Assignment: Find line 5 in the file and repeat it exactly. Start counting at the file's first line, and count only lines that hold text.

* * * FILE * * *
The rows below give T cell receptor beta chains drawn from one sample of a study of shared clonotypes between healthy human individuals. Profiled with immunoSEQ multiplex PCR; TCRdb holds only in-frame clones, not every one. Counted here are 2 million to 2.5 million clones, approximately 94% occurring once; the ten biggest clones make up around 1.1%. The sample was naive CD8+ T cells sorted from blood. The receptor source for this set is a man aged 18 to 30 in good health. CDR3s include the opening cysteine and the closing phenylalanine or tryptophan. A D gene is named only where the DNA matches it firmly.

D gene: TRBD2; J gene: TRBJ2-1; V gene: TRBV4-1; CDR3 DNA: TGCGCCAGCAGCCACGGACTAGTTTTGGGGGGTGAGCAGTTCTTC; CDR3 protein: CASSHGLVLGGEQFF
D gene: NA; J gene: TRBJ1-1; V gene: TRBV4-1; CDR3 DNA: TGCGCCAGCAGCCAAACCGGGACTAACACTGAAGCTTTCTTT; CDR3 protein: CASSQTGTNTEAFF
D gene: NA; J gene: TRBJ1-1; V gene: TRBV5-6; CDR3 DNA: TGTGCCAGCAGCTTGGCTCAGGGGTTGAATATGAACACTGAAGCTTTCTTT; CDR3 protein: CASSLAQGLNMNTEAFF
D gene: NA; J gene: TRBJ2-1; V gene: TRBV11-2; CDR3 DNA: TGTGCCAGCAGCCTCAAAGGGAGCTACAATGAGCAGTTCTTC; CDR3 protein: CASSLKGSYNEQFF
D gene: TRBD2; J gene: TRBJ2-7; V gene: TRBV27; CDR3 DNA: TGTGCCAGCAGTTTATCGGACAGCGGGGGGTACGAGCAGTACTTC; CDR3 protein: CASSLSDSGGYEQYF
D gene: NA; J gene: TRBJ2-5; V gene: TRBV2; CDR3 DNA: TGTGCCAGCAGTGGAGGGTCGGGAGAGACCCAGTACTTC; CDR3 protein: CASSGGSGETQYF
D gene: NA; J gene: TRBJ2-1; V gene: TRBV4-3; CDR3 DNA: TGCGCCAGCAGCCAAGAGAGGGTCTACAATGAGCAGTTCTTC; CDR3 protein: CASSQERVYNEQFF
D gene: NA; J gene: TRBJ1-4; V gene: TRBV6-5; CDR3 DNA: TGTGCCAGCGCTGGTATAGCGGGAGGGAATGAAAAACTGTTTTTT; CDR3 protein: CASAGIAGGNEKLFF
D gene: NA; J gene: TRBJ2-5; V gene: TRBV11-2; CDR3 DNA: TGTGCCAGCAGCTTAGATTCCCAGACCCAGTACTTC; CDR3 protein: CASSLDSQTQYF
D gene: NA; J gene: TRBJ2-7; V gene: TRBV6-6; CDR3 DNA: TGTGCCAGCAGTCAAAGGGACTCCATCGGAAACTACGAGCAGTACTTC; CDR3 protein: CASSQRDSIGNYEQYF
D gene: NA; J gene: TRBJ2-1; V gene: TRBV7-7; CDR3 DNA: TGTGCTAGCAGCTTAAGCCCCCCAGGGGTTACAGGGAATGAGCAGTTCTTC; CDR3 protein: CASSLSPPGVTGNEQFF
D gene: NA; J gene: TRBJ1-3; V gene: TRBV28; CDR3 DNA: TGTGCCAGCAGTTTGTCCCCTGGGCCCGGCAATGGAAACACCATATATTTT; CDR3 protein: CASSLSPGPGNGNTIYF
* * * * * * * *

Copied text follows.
D gene: NA; J gene: TRBJ2-1; V gene: TRBV11-2; CDR3 DNA: TGTGCCAGCAGCCTCAAAGGGAGCTACAATGAGCAGTTCTTC; CDR3 protein: CASSLKGSYNEQFF